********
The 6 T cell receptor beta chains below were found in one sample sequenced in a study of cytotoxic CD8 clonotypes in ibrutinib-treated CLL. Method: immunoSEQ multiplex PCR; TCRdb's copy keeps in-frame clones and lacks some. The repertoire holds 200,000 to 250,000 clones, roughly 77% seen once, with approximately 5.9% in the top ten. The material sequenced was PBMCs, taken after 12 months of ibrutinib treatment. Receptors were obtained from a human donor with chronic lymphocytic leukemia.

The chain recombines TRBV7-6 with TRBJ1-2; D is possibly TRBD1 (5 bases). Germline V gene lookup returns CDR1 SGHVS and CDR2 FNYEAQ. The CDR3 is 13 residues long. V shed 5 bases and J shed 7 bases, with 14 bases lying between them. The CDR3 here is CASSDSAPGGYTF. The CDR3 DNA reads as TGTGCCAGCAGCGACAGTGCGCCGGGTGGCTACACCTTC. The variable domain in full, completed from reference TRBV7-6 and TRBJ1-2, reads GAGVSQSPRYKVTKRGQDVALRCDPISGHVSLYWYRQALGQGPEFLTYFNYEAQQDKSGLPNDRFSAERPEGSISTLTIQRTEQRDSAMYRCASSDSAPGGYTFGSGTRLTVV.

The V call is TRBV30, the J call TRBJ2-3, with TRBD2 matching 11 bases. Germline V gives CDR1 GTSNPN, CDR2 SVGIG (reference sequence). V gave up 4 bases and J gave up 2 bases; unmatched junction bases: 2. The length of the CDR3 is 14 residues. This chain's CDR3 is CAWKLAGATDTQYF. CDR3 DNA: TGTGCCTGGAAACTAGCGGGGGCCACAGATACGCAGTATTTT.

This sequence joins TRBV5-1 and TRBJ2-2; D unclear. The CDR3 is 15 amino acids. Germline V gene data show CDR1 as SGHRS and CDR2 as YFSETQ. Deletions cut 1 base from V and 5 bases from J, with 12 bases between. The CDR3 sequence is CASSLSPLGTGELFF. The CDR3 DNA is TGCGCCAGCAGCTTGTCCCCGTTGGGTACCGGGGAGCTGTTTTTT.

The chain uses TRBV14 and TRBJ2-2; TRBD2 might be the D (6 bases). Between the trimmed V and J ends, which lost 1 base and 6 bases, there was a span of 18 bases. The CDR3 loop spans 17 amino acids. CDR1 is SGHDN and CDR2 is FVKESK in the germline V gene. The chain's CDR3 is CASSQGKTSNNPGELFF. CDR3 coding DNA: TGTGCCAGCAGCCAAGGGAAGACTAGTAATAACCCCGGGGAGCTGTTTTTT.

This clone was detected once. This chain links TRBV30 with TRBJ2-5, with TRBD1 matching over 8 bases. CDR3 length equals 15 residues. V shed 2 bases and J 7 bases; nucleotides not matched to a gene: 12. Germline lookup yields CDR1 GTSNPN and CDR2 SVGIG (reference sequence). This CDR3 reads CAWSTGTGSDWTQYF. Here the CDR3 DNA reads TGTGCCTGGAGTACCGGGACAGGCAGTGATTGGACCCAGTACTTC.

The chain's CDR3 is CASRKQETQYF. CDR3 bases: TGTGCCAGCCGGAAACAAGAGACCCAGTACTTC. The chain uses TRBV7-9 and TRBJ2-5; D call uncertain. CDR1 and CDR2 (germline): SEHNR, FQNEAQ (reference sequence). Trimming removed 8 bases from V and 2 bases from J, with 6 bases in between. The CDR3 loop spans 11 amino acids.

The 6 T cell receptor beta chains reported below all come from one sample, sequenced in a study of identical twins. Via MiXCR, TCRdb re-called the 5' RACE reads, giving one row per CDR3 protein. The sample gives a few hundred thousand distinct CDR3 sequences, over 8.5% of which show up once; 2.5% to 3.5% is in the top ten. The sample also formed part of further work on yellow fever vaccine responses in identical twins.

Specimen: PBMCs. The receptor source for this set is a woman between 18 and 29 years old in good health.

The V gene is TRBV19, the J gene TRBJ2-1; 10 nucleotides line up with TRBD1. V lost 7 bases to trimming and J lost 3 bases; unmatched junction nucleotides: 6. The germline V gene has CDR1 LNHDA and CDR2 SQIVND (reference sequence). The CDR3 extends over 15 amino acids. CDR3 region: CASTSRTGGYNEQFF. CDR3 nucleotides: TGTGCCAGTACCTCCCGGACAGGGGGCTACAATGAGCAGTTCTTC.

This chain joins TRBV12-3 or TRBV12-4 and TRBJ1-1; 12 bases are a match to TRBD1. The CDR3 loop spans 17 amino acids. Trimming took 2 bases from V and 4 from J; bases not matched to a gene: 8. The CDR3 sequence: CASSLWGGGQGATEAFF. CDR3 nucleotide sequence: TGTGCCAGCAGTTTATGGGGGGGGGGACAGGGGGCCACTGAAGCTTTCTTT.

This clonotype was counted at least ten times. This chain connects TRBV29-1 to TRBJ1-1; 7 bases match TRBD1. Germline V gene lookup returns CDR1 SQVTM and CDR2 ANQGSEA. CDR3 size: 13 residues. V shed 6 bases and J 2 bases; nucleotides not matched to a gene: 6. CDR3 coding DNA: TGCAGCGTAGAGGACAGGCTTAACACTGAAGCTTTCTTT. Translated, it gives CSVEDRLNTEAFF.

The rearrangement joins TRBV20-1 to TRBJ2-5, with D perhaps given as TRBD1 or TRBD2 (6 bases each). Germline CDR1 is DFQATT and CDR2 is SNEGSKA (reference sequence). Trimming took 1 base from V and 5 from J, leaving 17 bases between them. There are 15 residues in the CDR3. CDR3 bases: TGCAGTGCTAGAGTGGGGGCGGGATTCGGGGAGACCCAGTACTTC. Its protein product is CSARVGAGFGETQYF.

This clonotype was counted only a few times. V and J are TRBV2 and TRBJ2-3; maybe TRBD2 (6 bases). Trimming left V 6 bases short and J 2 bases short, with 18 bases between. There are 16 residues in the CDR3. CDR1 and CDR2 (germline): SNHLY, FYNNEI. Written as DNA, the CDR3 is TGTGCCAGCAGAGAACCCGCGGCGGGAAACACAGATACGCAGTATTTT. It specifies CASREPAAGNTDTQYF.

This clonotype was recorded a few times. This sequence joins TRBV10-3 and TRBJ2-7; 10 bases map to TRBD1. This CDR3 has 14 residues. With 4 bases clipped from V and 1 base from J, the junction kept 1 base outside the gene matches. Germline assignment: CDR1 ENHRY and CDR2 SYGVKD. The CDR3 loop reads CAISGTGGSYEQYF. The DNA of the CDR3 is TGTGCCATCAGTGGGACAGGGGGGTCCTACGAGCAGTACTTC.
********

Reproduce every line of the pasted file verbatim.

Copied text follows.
The 6 T cell receptor beta chains below were found in one sample sequenced in a study of cytotoxic CD8 clonotypes in ibrutinib-treated CLL. Method: immunoSEQ multiplex PCR; TCRdb's copy keeps in-frame clones and lacks some. The repertoire holds 200,000 to 250,000 clones, roughly 77% seen once, with approximately 5.9% in the top ten. The material sequenced was PBMCs, taken after 12 months of ibrutinib treatment. Receptors were obtained from a human donor with chronic lymphocytic leukemia.

The chain recombines TRBV7-6 with TRBJ1-2; D is possibly TRBD1 (5 bases). Germline V gene lookup returns CDR1 SGHVS and CDR2 FNYEAQ. The CDR3 is 13 residues long. V shed 5 bases and J shed 7 bases, with 14 bases lying between them. The CDR3 here is CASSDSAPGGYTF. The CDR3 DNA reads as TGTGCCAGCAGCGACAGTGCGCCGGGTGGCTACACCTTC. The variable domain in full, completed from reference TRBV7-6 and TRBJ1-2, reads GAGVSQSPRYKVTKRGQDVALRCDPISGHVSLYWYRQALGQGPEFLTYFNYEAQQDKSGLPNDRFSAERPEGSISTLTIQRTEQRDSAMYRCASSDSAPGGYTFGSGTRLTVV.

The V call is TRBV30, the J call TRBJ2-3, with TRBD2 matching 11 bases. Germline V gives CDR1 GTSNPN, CDR2 SVGIG (reference sequence). V gave up 4 bases and J gave up 2 bases; unmatched junction bases: 2. The length of the CDR3 is 14 residues. This chain's CDR3 is CAWKLAGATDTQYF. CDR3 DNA: TGTGCCTGGAAACTAGCGGGGGCCACAGATACGCAGTATTTT.

This sequence joins TRBV5-1 and TRBJ2-2; D unclear. The CDR3 is 15 amino acids. Germline V gene data show CDR1 as SGHRS and CDR2 as YFSETQ. Deletions cut 1 base from V and 5 bases from J, with 12 bases between. The CDR3 sequence is CASSLSPLGTGELFF. The CDR3 DNA is TGCGCCAGCAGCTTGTCCCCGTTGGGTACCGGGGAGCTGTTTTTT.

The chain uses TRBV14 and TRBJ2-2; TRBD2 might be the D (6 bases). Between the trimmed V and J ends, which lost 1 base and 6 bases, there was a span of 18 bases. The CDR3 loop spans 17 amino acids. CDR1 is SGHDN and CDR2 is FVKESK in the germline V gene. The chain's CDR3 is CASSQGKTSNNPGELFF. CDR3 coding DNA: TGTGCCAGCAGCCAAGGGAAGACTAGTAATAACCCCGGGGAGCTGTTTTTT.

This clone was detected once. This chain links TRBV30 with TRBJ2-5, with TRBD1 matching over 8 bases. CDR3 length equals 15 residues. V shed 2 bases and J 7 bases; nucleotides not matched to a gene: 12. Germline lookup yields CDR1 GTSNPN and CDR2 SVGIG (reference sequence). This CDR3 reads CAWSTGTGSDWTQYF. Here the CDR3 DNA reads TGTGCCTGGAGTACCGGGACAGGCAGTGATTGGACCCAGTACTTC.

The chain's CDR3 is CASRKQETQYF. CDR3 bases: TGTGCCAGCCGGAAACAAGAGACCCAGTACTTC. The chain uses TRBV7-9 and TRBJ2-5; D call uncertain. CDR1 and CDR2 (germline): SEHNR, FQNEAQ (reference sequence). Trimming removed 8 bases from V and 2 bases from J, with 6 bases in between. The CDR3 loop spans 11 amino acids.

The 6 T cell receptor beta chains reported below all come from one sample, sequenced in a study of identical twins. Via MiXCR, TCRdb re-called the 5' RACE reads, giving one row per CDR3 protein. The sample gives a few hundred thousand distinct CDR3 sequences, over 8.5% of which show up once; 2.5% to 3.5% is in the top ten. The sample also formed part of further work on yellow fever vaccine responses in identical twins.

Specimen: PBMCs. The receptor source for this set is a woman between 18 and 29 years old in good health.

The V gene is TRBV19, the J gene TRBJ2-1; 10 nucleotides line up with TRBD1. V lost 7 bases to trimming and J lost 3 bases; unmatched junction nucleotides: 6. The germline V gene has CDR1 LNHDA and CDR2 SQIVND (reference sequence). The CDR3 extends over 15 amino acids. CDR3 region: CASTSRTGGYNEQFF. CDR3 nucleotides: TGTGCCAGTACCTCCCGGACAGGGGGCTACAATGAGCAGTTCTTC.

This chain joins TRBV12-3 or TRBV12-4 and TRBJ1-1; 12 bases are a match to TRBD1. The CDR3 loop spans 17 amino acids. Trimming took 2 bases from V and 4 from J; bases not matched to a gene: 8. The CDR3 sequence: CASSLWGGGQGATEAFF. CDR3 nucleotide sequence: TGTGCCAGCAGTTTATGGGGGGGGGGACAGGGGGCCACTGAAGCTTTCTTT.

This clonotype was counted at least ten times. This chain connects TRBV29-1 to TRBJ1-1; 7 bases match TRBD1. Germline V gene lookup returns CDR1 SQVTM and CDR2 ANQGSEA. CDR3 size: 13 residues. V shed 6 bases and J 2 bases; nucleotides not matched to a gene: 6. CDR3 coding DNA: TGCAGCGTAGAGGACAGGCTTAACACTGAAGCTTTCTTT. Translated, it gives CSVEDRLNTEAFF.

The rearrangement joins TRBV20-1 to TRBJ2-5, with D perhaps given as TRBD1 or TRBD2 (6 bases each). Germline CDR1 is DFQATT and CDR2 is SNEGSKA (reference sequence). Trimming took 1 base from V and 5 from J, leaving 17 bases between them. There are 15 residues in the CDR3. CDR3 bases: TGCAGTGCTAGAGTGGGGGCGGGATTCGGGGAGACCCAGTACTTC. Its protein product is CSARVGAGFGETQYF.

This clonotype was counted only a few times. V and J are TRBV2 and TRBJ2-3; maybe TRBD2 (6 bases). Trimming left V 6 bases short and J 2 bases short, with 18 bases between. There are 16 residues in the CDR3. CDR1 and CDR2 (germline): SNHLY, FYNNEI. Written as DNA, the CDR3 is TGTGCCAGCAGAGAACCCGCGGCGGGAAACACAGATACGCAGTATTTT. It specifies CASREPAAGNTDTQYF.

This clonotype was recorded a few times. This sequence joins TRBV10-3 and TRBJ2-7; 10 bases map to TRBD1. This CDR3 has 14 residues. With 4 bases clipped from V and 1 base from J, the junction kept 1 base outside the gene matches. Germline assignment: CDR1 ENHRY and CDR2 SYGVKD. The CDR3 loop reads CAISGTGGSYEQYF. The DNA of the CDR3 is TGTGCCATCAGTGGGACAGGGGGGTCCTACGAGCAGTACTTC.